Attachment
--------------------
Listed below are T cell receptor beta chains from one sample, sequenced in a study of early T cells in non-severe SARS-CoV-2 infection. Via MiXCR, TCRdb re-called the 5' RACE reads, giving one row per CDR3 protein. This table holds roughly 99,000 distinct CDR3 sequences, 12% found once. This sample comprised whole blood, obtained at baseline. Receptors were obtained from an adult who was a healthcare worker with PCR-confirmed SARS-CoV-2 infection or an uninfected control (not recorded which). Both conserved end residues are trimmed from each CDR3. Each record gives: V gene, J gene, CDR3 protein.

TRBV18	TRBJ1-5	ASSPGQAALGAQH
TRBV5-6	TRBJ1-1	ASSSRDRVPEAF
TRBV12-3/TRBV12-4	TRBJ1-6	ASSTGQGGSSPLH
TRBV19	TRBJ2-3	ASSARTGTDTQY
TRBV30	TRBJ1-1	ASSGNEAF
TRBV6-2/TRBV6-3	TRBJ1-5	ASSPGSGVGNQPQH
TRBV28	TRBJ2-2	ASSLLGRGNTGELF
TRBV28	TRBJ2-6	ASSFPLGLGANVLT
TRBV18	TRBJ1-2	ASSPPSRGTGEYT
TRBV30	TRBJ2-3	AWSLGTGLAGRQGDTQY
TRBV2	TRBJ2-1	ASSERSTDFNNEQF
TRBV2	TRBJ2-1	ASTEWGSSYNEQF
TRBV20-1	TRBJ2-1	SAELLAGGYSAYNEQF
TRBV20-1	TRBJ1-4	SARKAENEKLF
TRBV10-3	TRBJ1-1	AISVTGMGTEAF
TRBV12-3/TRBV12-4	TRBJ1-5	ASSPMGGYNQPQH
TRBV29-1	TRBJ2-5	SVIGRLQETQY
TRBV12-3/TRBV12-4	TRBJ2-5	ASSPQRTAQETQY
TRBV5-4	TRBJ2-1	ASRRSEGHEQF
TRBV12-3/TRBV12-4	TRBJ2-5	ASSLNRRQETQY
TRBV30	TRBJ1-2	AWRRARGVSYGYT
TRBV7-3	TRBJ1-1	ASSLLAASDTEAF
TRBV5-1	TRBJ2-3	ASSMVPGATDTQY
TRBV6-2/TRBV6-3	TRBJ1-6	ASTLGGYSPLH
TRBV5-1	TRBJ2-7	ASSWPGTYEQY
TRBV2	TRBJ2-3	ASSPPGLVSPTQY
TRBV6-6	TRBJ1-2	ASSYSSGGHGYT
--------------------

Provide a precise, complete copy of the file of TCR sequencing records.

Listed below are T cell receptor beta chains from one sample, sequenced in a study of early T cells in non-severe SARS-CoV-2 infection. Via MiXCR, TCRdb re-called the 5' RACE reads, giving one row per CDR3 protein. This table holds roughly 99,000 distinct CDR3 sequences, 12% found once. This sample comprised whole blood, obtained at baseline. Receptors were obtained from an adult who was a healthcare worker with PCR-confirmed SARS-CoV-2 infection or an uninfected control (not recorded which). Both conserved end residues are trimmed from each CDR3. Each record gives: V gene, J gene, CDR3 protein.

TRBV18	TRBJ1-5	ASSPGQAALGAQH
TRBV5-6	TRBJ1-1	ASSSRDRVPEAF
TRBV12-3/TRBV12-4	TRBJ1-6	ASSTGQGGSSPLH
TRBV19	TRBJ2-3	ASSARTGTDTQY
TRBV30	TRBJ1-1	ASSGNEAF
TRBV6-2/TRBV6-3	TRBJ1-5	ASSPGSGVGNQPQH
TRBV28	TRBJ2-2	ASSLLGRGNTGELF
TRBV28	TRBJ2-6	ASSFPLGLGANVLT
TRBV18	TRBJ1-2	ASSPPSRGTGEYT
TRBV30	TRBJ2-3	AWSLGTGLAGRQGDTQY
TRBV2	TRBJ2-1	ASSERSTDFNNEQF
TRBV2	TRBJ2-1	ASTEWGSSYNEQF
TRBV20-1	TRBJ2-1	SAELLAGGYSAYNEQF
TRBV20-1	TRBJ1-4	SARKAENEKLF
TRBV10-3	TRBJ1-1	AISVTGMGTEAF
TRBV12-3/TRBV12-4	TRBJ1-5	ASSPMGGYNQPQH
TRBV29-1	TRBJ2-5	SVIGRLQETQY
TRBV12-3/TRBV12-4	TRBJ2-5	ASSPQRTAQETQY
TRBV5-4	TRBJ2-1	ASRRSEGHEQF
TRBV12-3/TRBV12-4	TRBJ2-5	ASSLNRRQETQY
TRBV30	TRBJ1-2	AWRRARGVSYGYT
TRBV7-3	TRBJ1-1	ASSLLAASDTEAF
TRBV5-1	TRBJ2-3	ASSMVPGATDTQY
TRBV6-2/TRBV6-3	TRBJ1-6	ASTLGGYSPLH
TRBV5-1	TRBJ2-7	ASSWPGTYEQY
TRBV2	TRBJ2-3	ASSPPGLVSPTQY
TRBV6-6	TRBJ1-2	ASSYSSGGHGYT